The strategic context for ambulatory gynaecology
Primary care trusts in the UK now pay hospitals through an incentive system using a standard tariff based on national human resources group benchmarks. Work will therefore need to be undertaken locally to drive unit costs closer to the UK average. Hospitals are to be inspected by the Commission for Health Audit and Improvement (CHAI) and will continue to be allocated a star rating based on performance against an increasing range of performance assessment framework (PAF) indicators. CHAI will be given new powers to implement special measures if trusts do not perform at the expected level. The star rating of a trust currently affects the trust’s ability to access the NHS Performance Fund, but in the future it will also affect the size of the trust’s baseline allocation.
There are currently no PAF indicators directly relating to gynaecology. However, several new surgical technologies are undergoing NICE appraisal, and there has been recent media coverage that too many inappropriate hysterectomies are being done. It is likely that hysterectomy rates will be added to the indicators in the future. In addition, gynaecology activity affects the overall bed and theatre pool of the hospital and, as a result, has a direct impact on a range of key performance indicators, including trolley waits and surgical access times. The adoption of an ambulatory gynaecological management philosophy whenever possible will help individual NHS trusts achieve these objectives. Therefore, not only does this benefit individual women, but it benefits all patients using the hospital service because it makes economic sense.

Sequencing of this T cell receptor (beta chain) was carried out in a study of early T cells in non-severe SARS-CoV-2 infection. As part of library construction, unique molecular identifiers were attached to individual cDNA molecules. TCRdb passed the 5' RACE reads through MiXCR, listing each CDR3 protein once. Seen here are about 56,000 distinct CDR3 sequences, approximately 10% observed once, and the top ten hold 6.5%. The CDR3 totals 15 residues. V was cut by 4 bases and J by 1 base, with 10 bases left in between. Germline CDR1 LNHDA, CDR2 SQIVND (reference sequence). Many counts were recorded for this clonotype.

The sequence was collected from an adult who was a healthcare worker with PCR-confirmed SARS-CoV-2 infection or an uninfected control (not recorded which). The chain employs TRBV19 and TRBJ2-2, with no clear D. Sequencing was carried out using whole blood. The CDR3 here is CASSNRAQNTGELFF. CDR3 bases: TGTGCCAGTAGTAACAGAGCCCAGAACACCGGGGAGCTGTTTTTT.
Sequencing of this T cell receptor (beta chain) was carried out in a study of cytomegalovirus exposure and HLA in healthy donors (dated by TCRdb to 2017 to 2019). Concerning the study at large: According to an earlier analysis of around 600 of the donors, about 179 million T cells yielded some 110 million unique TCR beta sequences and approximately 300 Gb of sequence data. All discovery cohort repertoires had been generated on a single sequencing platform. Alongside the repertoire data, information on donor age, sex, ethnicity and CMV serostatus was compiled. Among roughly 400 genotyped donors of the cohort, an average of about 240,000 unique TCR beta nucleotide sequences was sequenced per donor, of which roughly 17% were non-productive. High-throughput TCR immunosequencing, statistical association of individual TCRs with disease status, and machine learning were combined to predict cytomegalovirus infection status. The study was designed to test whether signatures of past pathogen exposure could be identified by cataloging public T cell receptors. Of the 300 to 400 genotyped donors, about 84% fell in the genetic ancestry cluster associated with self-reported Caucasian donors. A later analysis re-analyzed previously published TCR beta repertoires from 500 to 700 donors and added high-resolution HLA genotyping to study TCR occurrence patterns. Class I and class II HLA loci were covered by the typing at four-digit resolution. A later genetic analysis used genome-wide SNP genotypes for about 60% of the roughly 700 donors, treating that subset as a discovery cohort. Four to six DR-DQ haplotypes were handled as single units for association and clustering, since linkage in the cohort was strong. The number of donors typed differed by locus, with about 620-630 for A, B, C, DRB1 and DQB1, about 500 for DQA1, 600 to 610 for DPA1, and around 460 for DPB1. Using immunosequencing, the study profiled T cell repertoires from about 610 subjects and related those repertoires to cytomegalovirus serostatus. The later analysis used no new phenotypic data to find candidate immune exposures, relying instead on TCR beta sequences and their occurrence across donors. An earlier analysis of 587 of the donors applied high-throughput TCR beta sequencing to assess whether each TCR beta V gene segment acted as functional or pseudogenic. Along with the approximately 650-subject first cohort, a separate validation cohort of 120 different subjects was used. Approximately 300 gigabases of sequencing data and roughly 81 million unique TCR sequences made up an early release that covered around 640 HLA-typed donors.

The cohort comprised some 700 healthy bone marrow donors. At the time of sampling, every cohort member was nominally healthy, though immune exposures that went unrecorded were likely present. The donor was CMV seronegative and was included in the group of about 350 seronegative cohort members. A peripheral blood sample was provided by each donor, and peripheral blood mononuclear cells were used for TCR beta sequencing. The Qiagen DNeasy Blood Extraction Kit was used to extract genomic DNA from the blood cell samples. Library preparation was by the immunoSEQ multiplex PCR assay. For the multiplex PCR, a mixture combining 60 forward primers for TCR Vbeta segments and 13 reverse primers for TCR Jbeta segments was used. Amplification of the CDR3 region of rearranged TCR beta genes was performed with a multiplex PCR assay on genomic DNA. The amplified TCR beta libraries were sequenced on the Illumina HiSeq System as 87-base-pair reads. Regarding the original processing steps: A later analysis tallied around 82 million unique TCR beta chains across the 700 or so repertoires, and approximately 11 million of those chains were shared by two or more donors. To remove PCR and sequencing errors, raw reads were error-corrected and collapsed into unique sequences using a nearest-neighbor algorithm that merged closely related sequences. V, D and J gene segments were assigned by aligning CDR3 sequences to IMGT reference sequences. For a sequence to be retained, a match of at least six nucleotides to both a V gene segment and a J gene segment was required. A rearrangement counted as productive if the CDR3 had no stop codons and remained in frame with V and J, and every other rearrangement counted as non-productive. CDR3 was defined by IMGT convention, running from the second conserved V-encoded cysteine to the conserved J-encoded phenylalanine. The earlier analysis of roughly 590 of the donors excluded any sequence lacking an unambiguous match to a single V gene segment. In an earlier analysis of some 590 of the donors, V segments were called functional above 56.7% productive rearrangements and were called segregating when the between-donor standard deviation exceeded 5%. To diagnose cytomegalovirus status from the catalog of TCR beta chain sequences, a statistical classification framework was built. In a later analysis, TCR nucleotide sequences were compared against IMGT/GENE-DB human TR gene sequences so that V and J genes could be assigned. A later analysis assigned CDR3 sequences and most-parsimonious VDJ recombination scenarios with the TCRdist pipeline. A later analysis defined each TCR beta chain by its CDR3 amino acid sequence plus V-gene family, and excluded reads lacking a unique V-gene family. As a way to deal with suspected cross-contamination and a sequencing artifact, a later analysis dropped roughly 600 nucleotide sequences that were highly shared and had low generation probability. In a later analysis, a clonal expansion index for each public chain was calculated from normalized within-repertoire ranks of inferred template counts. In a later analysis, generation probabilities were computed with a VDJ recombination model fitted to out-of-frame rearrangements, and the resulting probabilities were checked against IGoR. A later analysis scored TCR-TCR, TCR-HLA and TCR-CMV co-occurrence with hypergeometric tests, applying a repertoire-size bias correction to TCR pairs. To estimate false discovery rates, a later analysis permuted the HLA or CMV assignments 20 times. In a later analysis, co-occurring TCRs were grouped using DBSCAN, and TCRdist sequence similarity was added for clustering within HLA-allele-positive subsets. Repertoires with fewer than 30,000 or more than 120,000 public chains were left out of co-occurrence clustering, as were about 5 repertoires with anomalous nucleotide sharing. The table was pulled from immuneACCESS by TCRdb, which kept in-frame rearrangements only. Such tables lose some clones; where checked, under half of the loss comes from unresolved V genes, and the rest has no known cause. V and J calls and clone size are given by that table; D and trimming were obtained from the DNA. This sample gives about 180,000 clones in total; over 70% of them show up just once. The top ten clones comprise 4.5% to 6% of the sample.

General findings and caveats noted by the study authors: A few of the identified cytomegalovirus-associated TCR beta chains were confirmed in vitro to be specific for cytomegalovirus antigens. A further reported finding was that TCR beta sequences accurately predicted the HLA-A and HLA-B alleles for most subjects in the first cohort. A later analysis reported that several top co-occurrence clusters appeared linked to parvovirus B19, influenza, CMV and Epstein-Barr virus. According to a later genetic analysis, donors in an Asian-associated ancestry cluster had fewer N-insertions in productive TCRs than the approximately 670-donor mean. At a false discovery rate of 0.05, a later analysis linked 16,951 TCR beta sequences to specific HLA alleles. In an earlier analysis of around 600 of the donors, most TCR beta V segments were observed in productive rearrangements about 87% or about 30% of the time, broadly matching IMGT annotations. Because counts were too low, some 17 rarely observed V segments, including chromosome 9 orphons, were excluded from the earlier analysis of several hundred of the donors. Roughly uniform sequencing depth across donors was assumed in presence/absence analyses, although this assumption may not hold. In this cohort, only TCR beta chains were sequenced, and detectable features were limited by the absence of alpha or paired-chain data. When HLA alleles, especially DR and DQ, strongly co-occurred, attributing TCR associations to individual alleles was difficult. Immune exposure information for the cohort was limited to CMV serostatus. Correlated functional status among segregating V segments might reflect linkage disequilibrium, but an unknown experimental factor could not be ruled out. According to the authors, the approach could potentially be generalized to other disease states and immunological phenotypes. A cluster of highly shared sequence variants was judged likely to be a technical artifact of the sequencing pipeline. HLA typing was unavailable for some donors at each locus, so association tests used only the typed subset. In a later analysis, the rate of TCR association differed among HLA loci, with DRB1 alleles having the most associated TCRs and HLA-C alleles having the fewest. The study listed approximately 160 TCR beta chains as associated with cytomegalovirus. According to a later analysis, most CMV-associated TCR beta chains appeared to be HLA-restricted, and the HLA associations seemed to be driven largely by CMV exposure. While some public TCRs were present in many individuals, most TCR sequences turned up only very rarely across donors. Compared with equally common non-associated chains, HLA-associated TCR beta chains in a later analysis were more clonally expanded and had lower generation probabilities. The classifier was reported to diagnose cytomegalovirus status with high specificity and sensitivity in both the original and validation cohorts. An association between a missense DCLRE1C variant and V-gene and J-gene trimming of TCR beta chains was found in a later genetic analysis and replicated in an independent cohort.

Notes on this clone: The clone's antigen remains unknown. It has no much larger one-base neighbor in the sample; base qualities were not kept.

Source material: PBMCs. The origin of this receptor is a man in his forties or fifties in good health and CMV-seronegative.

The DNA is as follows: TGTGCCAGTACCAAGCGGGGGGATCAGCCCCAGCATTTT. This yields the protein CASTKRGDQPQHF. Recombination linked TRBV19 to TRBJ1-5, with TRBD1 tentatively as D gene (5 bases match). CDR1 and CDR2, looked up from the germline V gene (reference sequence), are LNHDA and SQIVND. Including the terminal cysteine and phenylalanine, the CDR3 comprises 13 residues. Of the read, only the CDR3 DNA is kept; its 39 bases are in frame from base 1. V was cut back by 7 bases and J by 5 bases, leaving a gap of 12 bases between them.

The strategic vision set out in the NHS Plan [1, 2] provides the context for the development of ambulatory gynaecological services and sets out the key targets that will need to be achieved to deliver the vision. In particular, ambulatory gynaecology will help reduce waiting times by increasing overall capacity for the hospital and reducing bed occupancy and by contributing to the infrastructure needed for services to be redesigned around the patients. Furthermore, the use of the private sector in the NHS represents a revolution in healthcare provision . The key components are payment by results, patient choice, foundation hospitals, and the deliberate injection of independent treatment centres and private sector providers into the NHS. The advent of the “supplier market" presents a unique opportunity for clinicians to be entrepreneurial and innovative. Ambulatory gynaecological management strategies are an obvious way to do this.
Service delivery and training
Initiatives such as Modernising Medical Careers (MMC), the Hospital at Night project, the European Working Time Directive (EWTD), and the new “time-sensitive” contract for consultants will have a profound influence on the way hospital doctors are trained and work together in the future. These initiatives are integral parts of the government’s strategy for reforming the health service [5, 6], which will be combined with a significant increase in consultant numbers. This should allow healthcare provision in the NHS to move from the traditional consultant-led service to a consultant-provided service.